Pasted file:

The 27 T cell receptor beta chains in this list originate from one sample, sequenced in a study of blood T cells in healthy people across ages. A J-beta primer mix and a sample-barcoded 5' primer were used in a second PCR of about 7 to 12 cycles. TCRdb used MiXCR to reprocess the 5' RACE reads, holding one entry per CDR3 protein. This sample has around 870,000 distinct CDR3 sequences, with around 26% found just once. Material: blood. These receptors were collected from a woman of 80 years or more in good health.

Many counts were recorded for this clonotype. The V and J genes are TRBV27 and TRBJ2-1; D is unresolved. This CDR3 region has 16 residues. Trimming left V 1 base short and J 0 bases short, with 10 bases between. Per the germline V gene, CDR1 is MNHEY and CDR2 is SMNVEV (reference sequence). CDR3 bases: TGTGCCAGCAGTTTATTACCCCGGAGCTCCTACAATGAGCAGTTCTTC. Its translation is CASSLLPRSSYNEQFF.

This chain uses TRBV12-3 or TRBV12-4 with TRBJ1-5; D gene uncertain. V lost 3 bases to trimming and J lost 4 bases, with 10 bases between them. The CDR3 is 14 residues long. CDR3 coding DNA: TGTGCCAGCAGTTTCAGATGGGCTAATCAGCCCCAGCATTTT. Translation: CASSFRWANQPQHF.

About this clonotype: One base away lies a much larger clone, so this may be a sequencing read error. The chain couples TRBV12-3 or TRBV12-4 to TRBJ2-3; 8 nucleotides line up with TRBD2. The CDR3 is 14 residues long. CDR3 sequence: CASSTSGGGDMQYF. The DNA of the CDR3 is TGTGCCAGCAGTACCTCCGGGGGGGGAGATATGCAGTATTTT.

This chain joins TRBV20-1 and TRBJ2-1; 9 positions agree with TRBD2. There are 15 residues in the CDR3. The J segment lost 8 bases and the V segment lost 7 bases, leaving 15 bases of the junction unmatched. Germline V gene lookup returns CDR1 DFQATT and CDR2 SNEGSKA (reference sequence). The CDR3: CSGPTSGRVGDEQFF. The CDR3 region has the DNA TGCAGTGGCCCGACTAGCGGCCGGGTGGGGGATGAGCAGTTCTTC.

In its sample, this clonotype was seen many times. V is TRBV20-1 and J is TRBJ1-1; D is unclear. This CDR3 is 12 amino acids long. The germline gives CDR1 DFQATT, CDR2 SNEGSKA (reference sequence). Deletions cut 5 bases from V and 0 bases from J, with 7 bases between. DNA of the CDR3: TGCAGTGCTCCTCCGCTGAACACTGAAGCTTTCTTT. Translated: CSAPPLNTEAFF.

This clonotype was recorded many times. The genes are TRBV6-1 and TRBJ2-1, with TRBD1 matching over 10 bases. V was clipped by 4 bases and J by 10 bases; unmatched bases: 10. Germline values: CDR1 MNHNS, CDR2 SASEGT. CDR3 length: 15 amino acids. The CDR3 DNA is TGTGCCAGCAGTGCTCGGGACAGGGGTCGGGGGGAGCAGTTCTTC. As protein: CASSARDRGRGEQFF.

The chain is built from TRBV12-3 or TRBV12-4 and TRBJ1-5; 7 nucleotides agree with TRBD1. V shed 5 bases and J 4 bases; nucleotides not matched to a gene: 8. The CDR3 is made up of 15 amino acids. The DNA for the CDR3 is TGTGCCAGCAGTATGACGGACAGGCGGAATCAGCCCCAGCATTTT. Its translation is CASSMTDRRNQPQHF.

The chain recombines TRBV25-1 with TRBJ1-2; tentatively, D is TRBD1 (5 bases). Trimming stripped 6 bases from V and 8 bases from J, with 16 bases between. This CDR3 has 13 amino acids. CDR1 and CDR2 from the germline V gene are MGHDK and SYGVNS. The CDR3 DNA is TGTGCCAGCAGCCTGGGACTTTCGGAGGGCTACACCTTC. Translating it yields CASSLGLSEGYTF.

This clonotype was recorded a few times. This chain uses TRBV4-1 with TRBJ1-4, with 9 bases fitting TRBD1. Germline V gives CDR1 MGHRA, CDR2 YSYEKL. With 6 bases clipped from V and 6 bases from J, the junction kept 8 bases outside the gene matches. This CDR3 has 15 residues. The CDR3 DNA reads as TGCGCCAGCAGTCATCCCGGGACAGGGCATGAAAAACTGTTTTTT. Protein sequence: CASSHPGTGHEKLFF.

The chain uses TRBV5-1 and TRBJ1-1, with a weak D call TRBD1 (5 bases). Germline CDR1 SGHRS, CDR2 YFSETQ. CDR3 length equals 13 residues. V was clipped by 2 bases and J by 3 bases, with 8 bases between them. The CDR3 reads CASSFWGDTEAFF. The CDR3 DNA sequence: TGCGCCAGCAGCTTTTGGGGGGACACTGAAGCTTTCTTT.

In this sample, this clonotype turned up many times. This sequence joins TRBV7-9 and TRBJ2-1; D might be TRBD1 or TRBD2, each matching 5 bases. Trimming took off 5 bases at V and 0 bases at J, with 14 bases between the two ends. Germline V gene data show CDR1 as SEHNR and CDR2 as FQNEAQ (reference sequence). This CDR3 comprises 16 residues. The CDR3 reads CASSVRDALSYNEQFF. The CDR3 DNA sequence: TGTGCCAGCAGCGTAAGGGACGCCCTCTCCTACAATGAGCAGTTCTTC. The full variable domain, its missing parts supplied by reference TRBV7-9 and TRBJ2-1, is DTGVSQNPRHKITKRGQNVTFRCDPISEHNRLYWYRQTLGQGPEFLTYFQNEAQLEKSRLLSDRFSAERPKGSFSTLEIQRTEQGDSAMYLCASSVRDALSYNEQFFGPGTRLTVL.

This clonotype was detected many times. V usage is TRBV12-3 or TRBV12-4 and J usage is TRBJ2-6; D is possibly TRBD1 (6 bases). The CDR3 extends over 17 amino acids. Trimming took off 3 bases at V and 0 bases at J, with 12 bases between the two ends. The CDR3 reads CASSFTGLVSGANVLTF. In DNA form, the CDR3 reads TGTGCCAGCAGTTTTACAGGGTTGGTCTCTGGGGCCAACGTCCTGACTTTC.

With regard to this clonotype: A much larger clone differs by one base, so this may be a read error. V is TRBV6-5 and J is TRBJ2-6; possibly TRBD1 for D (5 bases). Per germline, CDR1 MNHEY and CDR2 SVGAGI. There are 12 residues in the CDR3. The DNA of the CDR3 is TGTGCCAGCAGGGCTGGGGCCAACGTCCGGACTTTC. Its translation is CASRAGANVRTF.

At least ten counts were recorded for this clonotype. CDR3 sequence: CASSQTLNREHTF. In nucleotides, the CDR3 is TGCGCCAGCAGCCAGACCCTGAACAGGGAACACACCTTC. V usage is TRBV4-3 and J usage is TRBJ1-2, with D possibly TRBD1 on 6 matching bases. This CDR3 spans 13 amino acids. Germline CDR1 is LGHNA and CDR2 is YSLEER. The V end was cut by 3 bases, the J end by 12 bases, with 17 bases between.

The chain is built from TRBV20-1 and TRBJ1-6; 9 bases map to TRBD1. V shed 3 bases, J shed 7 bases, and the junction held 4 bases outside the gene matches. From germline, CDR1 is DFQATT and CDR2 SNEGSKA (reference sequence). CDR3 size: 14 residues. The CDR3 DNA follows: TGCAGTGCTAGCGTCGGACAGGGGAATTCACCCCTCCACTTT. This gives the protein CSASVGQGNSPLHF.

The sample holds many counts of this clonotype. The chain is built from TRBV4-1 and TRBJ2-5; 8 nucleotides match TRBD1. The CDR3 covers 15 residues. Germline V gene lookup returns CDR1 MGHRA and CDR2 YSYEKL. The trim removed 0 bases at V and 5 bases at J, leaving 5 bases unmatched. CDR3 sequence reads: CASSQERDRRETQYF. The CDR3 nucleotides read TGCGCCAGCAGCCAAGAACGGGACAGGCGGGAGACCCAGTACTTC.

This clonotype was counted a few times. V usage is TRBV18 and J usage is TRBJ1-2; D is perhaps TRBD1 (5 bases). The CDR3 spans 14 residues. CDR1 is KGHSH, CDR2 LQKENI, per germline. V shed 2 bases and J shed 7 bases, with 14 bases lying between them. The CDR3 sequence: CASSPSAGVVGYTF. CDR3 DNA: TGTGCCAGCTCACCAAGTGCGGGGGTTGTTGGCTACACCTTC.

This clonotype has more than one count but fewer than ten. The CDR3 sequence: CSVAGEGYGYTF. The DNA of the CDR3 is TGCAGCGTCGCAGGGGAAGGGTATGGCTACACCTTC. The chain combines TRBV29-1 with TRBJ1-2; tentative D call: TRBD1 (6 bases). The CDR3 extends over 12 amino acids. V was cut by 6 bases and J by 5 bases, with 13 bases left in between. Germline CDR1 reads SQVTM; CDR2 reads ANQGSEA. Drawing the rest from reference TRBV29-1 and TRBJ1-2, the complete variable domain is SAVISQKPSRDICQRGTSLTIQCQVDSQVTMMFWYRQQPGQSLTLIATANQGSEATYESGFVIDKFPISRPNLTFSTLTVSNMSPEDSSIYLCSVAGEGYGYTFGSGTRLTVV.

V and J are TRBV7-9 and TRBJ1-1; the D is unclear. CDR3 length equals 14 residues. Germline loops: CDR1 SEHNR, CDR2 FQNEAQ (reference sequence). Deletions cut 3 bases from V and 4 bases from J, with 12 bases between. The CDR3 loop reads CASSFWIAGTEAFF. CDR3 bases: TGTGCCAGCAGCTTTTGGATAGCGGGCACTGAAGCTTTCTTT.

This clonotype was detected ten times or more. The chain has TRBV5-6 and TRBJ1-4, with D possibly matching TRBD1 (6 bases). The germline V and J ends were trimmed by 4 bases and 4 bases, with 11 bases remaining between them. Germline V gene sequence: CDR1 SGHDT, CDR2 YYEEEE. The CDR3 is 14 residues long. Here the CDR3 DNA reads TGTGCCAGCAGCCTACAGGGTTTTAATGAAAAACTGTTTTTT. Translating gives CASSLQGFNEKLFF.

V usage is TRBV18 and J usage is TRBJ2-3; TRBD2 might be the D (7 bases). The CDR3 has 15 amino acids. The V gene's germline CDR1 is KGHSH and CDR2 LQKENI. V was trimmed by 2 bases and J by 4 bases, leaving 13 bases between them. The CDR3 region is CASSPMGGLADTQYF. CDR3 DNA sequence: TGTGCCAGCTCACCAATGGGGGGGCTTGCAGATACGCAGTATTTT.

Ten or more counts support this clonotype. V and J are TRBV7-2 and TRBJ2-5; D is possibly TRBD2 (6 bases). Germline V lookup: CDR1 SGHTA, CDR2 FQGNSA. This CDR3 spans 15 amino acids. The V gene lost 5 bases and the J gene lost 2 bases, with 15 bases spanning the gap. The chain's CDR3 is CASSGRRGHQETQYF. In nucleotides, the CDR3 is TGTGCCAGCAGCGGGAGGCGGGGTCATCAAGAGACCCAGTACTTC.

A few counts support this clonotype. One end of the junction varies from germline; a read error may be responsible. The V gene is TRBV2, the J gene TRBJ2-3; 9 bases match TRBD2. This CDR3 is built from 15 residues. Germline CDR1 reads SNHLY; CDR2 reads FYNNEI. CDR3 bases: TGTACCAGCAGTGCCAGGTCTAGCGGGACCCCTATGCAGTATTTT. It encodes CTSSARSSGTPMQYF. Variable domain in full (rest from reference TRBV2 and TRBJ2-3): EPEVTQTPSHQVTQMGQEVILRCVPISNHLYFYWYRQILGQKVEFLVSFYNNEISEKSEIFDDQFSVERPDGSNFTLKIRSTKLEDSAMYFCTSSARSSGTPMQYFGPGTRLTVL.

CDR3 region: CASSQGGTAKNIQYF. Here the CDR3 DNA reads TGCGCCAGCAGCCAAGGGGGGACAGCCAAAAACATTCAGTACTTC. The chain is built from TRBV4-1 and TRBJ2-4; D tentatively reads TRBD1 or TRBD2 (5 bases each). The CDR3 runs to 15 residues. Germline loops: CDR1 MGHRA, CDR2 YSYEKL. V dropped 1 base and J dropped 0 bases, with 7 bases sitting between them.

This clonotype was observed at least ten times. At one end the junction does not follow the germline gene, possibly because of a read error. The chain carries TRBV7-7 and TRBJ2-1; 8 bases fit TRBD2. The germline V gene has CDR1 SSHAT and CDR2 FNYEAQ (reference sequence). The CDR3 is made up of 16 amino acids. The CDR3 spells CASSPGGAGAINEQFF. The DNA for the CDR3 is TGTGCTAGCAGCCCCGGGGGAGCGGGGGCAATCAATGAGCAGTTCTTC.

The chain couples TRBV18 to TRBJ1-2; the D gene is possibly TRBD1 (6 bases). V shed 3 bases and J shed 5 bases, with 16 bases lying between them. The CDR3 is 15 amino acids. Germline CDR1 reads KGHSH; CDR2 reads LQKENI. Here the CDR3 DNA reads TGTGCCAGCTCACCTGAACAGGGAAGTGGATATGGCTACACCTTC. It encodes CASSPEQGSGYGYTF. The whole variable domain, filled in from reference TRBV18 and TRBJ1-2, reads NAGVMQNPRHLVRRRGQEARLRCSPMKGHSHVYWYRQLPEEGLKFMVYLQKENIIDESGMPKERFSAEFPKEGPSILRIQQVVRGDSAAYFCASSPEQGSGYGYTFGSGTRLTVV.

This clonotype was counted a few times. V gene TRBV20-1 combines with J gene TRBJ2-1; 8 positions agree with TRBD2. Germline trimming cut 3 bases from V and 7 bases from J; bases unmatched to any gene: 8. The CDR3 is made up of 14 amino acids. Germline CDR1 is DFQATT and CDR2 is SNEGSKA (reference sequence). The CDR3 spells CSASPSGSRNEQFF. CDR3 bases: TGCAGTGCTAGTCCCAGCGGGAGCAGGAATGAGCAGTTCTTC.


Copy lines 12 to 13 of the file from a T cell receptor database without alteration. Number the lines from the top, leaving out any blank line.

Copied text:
In this sample, this clonotype turned up many times. This sequence joins TRBV7-9 and TRBJ2-1; D might be TRBD1 or TRBD2, each matching 5 bases. Trimming took off 5 bases at V and 0 bases at J, with 14 bases between the two ends. Germline V gene data show CDR1 as SEHNR and CDR2 as FQNEAQ (reference sequence). This CDR3 comprises 16 residues. The CDR3 reads CASSVRDALSYNEQFF. The CDR3 DNA sequence: TGTGCCAGCAGCGTAAGGGACGCCCTCTCCTACAATGAGCAGTTCTTC. The full variable domain, its missing parts supplied by reference TRBV7-9 and TRBJ2-1, is DTGVSQNPRHKITKRGQNVTFRCDPISEHNRLYWYRQTLGQGPEFLTYFQNEAQLEKSRLLSDRFSAERPKGSFSTLEIQRTEQGDSAMYLCASSVRDALSYNEQFFGPGTRLTVL.

This clonotype was detected many times. V usage is TRBV12-3 or TRBV12-4 and J usage is TRBJ2-6; D is possibly TRBD1 (6 bases). The CDR3 extends over 17 amino acids. Trimming took off 3 bases at V and 0 bases at J, with 12 bases between the two ends. The CDR3 reads CASSFTGLVSGANVLTF. In DNA form, the CDR3 reads TGTGCCAGCAGTTTTACAGGGTTGGTCTCTGGGGCCAACGTCCTGACTTTC.